Friday, February 20, 2015


Today is International Pipe Smoking Day. To celebrate, I'm going to pack one of my favorite briars with one of my favorite blends and reflect on the pleasures of smoking from a fine, handcrafted piece of art.

Back in the classic horror film era, it was not unusual at all to see an actor smoking, and many of them were puffing on a pipe. Here are just a few examples.

Lionel Atwill 1932 IMDB/John Kobal Foundation.

Boris Karloff in The Black Room (1935).

George Zucco in House of Frankenstein (1944).

Vincent Price studio portrait.

Wednesday, February 18, 2015


This Avco Embassy Pictures Release is not to be confused with the 47-minute UK "mock-umentary" of the same name. Instead, this 93-minute "authentic" little obscurity appears to be in the style of the "shock docs" made popular by films like MONDO CANE. Released on 28 March 1970 in Italy as RITI SEGRETI, the US poster ad claims it to be produced and directed by Ramiro Arango. However, IMDB lists the same credits to Gabriella Cangini (who also has the writing credits) with the production company as Arango Films Italiana.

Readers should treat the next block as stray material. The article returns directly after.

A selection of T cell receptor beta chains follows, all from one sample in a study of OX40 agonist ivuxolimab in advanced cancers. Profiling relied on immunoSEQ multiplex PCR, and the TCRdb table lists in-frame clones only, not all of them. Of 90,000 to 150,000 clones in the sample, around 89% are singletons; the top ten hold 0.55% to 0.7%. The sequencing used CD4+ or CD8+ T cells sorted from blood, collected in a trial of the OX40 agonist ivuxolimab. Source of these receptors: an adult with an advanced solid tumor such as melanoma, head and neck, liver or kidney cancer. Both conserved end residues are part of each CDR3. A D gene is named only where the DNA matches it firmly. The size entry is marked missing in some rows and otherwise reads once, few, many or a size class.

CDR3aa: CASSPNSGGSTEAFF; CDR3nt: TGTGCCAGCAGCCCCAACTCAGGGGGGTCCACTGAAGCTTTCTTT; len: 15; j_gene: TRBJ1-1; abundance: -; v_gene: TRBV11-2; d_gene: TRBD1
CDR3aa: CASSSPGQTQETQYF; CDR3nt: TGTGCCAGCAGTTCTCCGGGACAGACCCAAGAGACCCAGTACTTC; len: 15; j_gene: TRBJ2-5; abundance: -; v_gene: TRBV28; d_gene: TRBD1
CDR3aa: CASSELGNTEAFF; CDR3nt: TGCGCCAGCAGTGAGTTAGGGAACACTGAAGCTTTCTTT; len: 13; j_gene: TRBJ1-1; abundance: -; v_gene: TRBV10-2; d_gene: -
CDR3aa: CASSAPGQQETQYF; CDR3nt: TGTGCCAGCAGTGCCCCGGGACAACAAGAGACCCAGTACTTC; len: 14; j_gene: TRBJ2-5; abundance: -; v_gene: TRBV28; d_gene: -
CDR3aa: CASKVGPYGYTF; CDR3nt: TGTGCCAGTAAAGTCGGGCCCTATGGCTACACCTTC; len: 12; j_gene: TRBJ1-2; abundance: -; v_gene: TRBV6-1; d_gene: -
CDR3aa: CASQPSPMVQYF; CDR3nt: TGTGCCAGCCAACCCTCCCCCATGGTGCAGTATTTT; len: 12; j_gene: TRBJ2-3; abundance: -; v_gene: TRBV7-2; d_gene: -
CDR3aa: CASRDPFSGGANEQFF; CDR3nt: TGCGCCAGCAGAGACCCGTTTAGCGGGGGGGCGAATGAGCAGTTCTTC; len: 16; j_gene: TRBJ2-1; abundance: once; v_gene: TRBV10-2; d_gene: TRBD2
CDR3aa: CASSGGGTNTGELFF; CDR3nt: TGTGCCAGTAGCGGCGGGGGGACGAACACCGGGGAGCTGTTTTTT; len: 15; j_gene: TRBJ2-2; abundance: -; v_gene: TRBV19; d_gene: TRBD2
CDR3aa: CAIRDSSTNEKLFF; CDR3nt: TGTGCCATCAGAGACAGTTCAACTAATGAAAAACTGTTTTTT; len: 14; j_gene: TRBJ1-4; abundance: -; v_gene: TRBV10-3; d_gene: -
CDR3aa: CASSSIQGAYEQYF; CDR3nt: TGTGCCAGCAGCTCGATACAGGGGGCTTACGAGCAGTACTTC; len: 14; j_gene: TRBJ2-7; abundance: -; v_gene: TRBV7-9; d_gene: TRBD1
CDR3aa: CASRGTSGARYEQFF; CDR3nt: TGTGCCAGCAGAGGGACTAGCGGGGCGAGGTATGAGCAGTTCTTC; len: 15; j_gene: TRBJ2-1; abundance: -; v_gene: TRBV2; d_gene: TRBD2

In any event, this movie looked weird enough for me to cut out the ad from the Los Angeles Times, probably around the same time it was released in Italy in 1970.

Saturday, February 14, 2015


Is it just me, or does it seem that the "commercial" (a.k.a. newsstand/bookstore) monster magazine is sputtering a bit? No less overall well-produced, but the general content seems, well, tiresome. Two of the most erudite titles, VIDEO WATCHDOG and DIABOLIQUE, seem to have stalled, and others have extended their subject matter into areas that have a marginal monster content.

"Semi-pro" and privately-published monster 'zines are visibly slowing as well. UNDYING MONSTERS has apparently died, MIDNIGHT MARQUEE finally "pulled the leever" after publishing for decades, and Jim Clatterbaugh's preeminent MONSTERS FROM THE VAULT is soon taking its final carriage to Borgo Pass. I shudder to think when Richard Klemensen announces LITTLE SHOPPE OF HORRORS' last run.

Then, all of sudden, from the broken battlements rises a new 'zine, SHOCK CREATURES!. Accompanied by not one, but two subtitles -- "The First Classic Horror Magazine in Shocking Color...And Atmospheric Black and White", and "The Magazine of Monsters, Mavericks and Madmen!" -- it is edited and published by Mirek Lipinski. No stranger to the subject of monsters and horror films, Mr. Lipinski is offering readers a closer look into the SHOCK THEATER era of the late 1950s through the 1960s.